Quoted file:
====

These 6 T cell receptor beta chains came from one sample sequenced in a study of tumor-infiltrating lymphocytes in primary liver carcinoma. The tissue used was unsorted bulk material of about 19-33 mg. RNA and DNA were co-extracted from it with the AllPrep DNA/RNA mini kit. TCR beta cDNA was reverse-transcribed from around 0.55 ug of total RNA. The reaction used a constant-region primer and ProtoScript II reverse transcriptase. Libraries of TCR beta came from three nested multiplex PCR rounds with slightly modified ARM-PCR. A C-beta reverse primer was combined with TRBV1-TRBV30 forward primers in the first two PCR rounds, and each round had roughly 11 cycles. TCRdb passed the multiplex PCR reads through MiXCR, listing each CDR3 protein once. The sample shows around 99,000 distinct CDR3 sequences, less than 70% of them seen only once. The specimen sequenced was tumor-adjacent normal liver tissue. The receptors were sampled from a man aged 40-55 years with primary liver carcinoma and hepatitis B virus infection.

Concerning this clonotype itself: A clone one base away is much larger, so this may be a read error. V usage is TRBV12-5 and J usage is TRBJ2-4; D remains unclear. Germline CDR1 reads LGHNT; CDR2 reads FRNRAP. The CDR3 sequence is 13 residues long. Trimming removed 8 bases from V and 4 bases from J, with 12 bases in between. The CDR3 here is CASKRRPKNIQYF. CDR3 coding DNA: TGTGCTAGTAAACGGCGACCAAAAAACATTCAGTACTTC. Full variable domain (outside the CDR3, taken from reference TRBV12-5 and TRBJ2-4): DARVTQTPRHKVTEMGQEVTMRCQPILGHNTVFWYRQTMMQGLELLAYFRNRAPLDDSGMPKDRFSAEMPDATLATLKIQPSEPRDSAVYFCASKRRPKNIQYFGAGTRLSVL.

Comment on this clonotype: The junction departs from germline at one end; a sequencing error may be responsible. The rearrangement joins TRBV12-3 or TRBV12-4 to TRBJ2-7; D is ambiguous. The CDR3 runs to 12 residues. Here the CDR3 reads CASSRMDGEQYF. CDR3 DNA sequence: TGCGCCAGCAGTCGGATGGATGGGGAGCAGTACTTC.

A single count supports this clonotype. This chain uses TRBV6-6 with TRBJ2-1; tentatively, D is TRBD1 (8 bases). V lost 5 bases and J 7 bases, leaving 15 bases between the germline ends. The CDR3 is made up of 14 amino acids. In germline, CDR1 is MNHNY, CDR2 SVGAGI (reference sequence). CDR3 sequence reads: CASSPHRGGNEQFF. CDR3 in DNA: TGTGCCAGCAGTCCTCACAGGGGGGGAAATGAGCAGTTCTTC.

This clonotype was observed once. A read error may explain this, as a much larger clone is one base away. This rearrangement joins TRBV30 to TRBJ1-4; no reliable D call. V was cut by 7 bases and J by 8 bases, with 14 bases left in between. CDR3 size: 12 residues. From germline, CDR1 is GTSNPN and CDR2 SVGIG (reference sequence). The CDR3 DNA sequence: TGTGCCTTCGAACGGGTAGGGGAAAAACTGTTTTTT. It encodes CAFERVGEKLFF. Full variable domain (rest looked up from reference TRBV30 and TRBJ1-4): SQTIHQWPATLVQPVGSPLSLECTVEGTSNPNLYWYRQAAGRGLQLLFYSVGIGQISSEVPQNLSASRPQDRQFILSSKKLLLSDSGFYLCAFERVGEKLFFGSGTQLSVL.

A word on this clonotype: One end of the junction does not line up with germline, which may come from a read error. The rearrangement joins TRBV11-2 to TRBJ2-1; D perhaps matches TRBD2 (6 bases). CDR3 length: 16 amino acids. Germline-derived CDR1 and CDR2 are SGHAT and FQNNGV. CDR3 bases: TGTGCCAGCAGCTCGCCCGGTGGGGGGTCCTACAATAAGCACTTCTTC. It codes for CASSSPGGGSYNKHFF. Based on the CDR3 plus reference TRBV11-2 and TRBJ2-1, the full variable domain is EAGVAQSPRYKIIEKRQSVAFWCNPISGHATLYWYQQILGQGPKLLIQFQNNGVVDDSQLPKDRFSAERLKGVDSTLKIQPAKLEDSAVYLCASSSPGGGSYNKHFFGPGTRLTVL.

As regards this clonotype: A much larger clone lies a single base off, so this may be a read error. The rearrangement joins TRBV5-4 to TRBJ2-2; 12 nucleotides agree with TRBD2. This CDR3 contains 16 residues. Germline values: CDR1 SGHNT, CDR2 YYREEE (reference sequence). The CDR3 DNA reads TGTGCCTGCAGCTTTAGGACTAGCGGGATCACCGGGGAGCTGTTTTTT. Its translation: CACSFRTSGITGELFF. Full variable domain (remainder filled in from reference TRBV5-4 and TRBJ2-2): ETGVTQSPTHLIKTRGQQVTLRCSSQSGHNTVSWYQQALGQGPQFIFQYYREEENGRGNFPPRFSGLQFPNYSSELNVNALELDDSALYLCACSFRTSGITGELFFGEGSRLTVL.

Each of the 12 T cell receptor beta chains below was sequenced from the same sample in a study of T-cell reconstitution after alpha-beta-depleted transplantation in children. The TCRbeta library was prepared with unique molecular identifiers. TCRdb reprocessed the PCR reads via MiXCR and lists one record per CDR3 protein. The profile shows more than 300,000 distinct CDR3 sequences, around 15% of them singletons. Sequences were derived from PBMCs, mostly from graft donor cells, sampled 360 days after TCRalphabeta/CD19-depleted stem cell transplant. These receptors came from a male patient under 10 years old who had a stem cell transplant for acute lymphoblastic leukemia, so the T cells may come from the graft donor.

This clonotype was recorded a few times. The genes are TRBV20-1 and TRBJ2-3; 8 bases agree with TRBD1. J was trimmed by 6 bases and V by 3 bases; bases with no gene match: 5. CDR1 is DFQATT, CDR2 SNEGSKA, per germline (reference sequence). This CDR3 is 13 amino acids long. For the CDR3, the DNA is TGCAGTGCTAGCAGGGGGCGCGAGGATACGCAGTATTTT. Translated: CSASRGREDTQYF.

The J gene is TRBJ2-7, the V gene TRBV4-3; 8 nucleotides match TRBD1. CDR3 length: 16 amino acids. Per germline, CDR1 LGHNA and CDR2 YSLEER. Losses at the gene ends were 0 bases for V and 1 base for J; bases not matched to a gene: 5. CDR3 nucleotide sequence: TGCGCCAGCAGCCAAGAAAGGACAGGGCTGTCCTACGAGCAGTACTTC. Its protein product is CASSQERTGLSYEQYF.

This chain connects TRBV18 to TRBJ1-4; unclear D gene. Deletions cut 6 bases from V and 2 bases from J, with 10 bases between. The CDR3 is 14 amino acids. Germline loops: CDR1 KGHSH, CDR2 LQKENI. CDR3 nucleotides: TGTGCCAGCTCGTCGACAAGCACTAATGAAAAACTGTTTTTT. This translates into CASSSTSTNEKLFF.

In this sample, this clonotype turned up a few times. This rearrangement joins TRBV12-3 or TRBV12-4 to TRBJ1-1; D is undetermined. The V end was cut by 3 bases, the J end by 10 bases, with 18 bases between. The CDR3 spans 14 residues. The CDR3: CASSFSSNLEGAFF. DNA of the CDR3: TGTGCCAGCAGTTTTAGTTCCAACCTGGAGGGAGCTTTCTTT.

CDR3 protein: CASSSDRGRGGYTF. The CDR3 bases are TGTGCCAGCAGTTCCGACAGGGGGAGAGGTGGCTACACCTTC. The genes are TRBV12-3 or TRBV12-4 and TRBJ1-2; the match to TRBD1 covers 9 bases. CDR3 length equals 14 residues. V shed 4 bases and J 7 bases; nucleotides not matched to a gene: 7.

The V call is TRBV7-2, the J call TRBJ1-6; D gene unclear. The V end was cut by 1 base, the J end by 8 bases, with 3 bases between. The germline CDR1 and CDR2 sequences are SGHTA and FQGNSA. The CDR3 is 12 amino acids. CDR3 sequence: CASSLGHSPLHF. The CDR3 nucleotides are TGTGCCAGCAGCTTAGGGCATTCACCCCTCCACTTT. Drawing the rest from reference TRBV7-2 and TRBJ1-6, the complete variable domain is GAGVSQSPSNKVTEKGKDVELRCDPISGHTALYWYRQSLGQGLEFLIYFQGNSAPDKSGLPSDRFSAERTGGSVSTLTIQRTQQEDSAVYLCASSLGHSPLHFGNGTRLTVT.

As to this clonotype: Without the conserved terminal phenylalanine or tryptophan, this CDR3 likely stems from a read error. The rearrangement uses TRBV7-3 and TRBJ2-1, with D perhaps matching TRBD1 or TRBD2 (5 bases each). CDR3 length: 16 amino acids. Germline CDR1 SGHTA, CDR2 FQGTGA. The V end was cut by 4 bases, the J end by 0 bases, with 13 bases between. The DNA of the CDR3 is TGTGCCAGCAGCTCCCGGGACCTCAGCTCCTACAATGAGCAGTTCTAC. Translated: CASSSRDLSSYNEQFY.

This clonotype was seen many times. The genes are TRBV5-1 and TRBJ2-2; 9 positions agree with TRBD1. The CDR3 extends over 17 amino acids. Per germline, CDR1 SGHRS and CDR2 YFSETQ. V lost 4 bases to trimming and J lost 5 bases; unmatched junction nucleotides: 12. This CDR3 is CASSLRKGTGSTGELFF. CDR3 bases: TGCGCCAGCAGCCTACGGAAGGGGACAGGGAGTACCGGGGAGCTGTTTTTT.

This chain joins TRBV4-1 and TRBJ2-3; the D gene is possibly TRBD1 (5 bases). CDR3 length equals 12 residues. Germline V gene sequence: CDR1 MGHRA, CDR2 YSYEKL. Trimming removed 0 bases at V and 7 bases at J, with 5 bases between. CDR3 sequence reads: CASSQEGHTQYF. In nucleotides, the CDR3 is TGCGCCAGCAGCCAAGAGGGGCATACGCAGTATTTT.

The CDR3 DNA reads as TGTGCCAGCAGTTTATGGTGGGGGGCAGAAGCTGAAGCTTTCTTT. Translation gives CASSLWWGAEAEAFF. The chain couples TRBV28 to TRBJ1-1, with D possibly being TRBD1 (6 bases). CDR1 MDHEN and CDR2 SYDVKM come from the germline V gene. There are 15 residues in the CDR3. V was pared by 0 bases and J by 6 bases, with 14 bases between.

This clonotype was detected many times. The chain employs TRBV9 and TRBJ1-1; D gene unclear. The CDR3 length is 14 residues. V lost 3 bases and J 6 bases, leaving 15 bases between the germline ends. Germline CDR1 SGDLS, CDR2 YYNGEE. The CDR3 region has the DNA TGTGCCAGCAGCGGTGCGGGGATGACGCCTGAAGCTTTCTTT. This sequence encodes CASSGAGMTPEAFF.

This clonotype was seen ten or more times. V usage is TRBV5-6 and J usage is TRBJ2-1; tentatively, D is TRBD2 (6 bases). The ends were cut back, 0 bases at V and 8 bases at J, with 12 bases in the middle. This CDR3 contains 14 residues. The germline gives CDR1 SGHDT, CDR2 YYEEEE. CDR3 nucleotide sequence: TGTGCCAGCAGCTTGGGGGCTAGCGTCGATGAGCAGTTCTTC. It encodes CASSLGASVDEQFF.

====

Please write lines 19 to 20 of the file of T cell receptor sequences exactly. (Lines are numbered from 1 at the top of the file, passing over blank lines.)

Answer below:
This clonotype was detected many times. The chain employs TRBV9 and TRBJ1-1; D gene unclear. The CDR3 length is 14 residues. V lost 3 bases and J 6 bases, leaving 15 bases between the germline ends. Germline CDR1 SGDLS, CDR2 YYNGEE. The CDR3 region has the DNA TGTGCCAGCAGCGGTGCGGGGATGACGCCTGAAGCTTTCTTT. This sequence encodes CASSGAGMTPEAFF.

This clonotype was seen ten or more times. V usage is TRBV5-6 and J usage is TRBJ2-1; tentatively, D is TRBD2 (6 bases). The ends were cut back, 0 bases at V and 8 bases at J, with 12 bases in the middle. This CDR3 contains 14 residues. The germline gives CDR1 SGHDT, CDR2 YYEEEE. CDR3 nucleotide sequence: TGTGCCAGCAGCTTGGGGGCTAGCGTCGATGAGCAGTTCTTC. It encodes CASSLGASVDEQFF.